Baalbek Temple – Lebanon's Ancient Yogic Connection
The Baalbek temple is known to the world as a monumental two-thousand-year-old temple to Jupiter that sits atop three thousand-ton stone blocks. But is there more to this ancinet shrine that meets the eye? What if it has a completely unexpected origin?
An Isha meditator talks about her experience of visiting the Baalbek monument in Lebanon, and about her realization that this was in fact a temple constructed by yogis a long time ago.
Who Built Baalbek Temple in Lebanon?
Baalbek is an incredible monument, standing on a hill in the Bekaa valley in Lebanon. The construction of the expansive temple was begun by the Phoenicians between three and four thousand years ago. The Greeks then added to it, followed by the Romans, and much later the Arabs. Local legend has it that the temple was originally built by people “from the East”; not much is known beyond that. I have visited the place several times and enjoyed long walks through the ruins, but it was not until my pursuit of yoga that I found revealing connections to other civilizations.
One of the large stones, similar to the ones mounted on the walls of Baalbek.
How Did They Transport Baalbek Stones?
Some curious facts about the Baalbek temple are that you will see stone lotuses carved on the temple’s ceilings. That is intriguing, because there are no lotuses in Lebanon. But when I later came to India, I saw that the lotus is the most common symbolism of spirituality here. I haven’t seen an Indian temple without one. Secondly, the foundation stones of the temple are supposed to weigh eight hundred tonnes each. The ancients transported these immense stones, and also erected huge columns, which are at least 10 feet in diameter and 50 feet high. It is said that they were moved with the help of elephants, but people don’t give much credence to this as there are no elephants in West Asia.
The lotus is the most common symbolism of spirituality in India.
All these pieces of the puzzle dramatically fell together, when I was learning to perform the traditional Guru Pooja in the ashram in India. I was told that the traditional way to honor the guru is known as Shodashopachara, or 16 ways of treating a Guru. Something called a Guru Pooja stone, a stone with 16 corners, is also used for the purpose. When I saw it, I was reminded of this large stone lying in the middle of the ruins of Baalbek and I was able to connect the dots — the lotuses, the elephants and the 16-cornered stone...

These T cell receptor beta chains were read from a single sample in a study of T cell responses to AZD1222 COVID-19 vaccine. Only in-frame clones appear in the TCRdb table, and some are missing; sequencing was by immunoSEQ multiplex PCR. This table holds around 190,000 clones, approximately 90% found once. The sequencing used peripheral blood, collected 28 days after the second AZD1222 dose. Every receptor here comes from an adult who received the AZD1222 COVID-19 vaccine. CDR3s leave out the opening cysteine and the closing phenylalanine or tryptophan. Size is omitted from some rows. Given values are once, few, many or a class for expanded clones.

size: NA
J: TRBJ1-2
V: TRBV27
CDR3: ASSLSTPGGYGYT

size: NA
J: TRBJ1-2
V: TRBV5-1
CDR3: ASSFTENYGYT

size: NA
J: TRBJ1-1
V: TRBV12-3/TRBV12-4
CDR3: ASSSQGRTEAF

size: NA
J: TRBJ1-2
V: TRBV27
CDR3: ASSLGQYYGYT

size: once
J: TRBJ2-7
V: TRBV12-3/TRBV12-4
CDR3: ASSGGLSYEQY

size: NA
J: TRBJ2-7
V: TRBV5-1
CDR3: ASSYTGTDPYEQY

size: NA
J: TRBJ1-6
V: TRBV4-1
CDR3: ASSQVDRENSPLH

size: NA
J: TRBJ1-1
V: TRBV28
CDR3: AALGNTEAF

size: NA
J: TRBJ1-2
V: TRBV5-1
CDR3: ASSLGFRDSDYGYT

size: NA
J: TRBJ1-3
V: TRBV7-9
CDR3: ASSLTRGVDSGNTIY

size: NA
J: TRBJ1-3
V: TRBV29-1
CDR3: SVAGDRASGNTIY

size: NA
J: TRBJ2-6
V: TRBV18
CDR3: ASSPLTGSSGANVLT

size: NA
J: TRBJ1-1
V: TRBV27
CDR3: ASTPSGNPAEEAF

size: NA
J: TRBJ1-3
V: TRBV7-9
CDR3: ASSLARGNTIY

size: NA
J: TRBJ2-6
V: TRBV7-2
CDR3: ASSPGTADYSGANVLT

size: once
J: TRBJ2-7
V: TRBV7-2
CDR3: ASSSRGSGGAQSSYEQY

Suddenly, my coming to India did not seem so novel or original. Obviously, there was a cultural interaction going back thousands of years.
Baalbek is an incredible monument. It is something that everybody should see. Some of the stones weigh 800 tonnes. I want you to just understand – to do this without equipment, without cranes, without trucks, without any big ships, what kind of human beings would even endeavor to think like that? Definitely not people who are thinking of just money and bread.
Among the roof stones, there is a clear anahata symbol, with 6 petals and two interlocking triangles. And above all, in the museum at Baalbek, there is a stone with 16 corners called a Guru Pooja stone.
Guru Pooja is not just an emotional thing, it is a whole system of creating a certain possibility, of creating a field of energy around you so that people become receptive and are drawn to the whole process. This is called Shodashopachara, which means 16 ways of treating a Guru. For this, 16-cornered stones are made which are called Guru Pooja Peetas which are unique to yogic culture. Guru Pooja stones of 16 corners could not have gone anywhere else except from the knowledge that Adiyogi himself transmitted. Such a thing exists nowhere else on the planet, but in Baalbek there is a Guru Pooja stone that is thousands of years old. Obviously there was a very active commercial and spiritual connection between the two lands.
Photo courtesy @kakki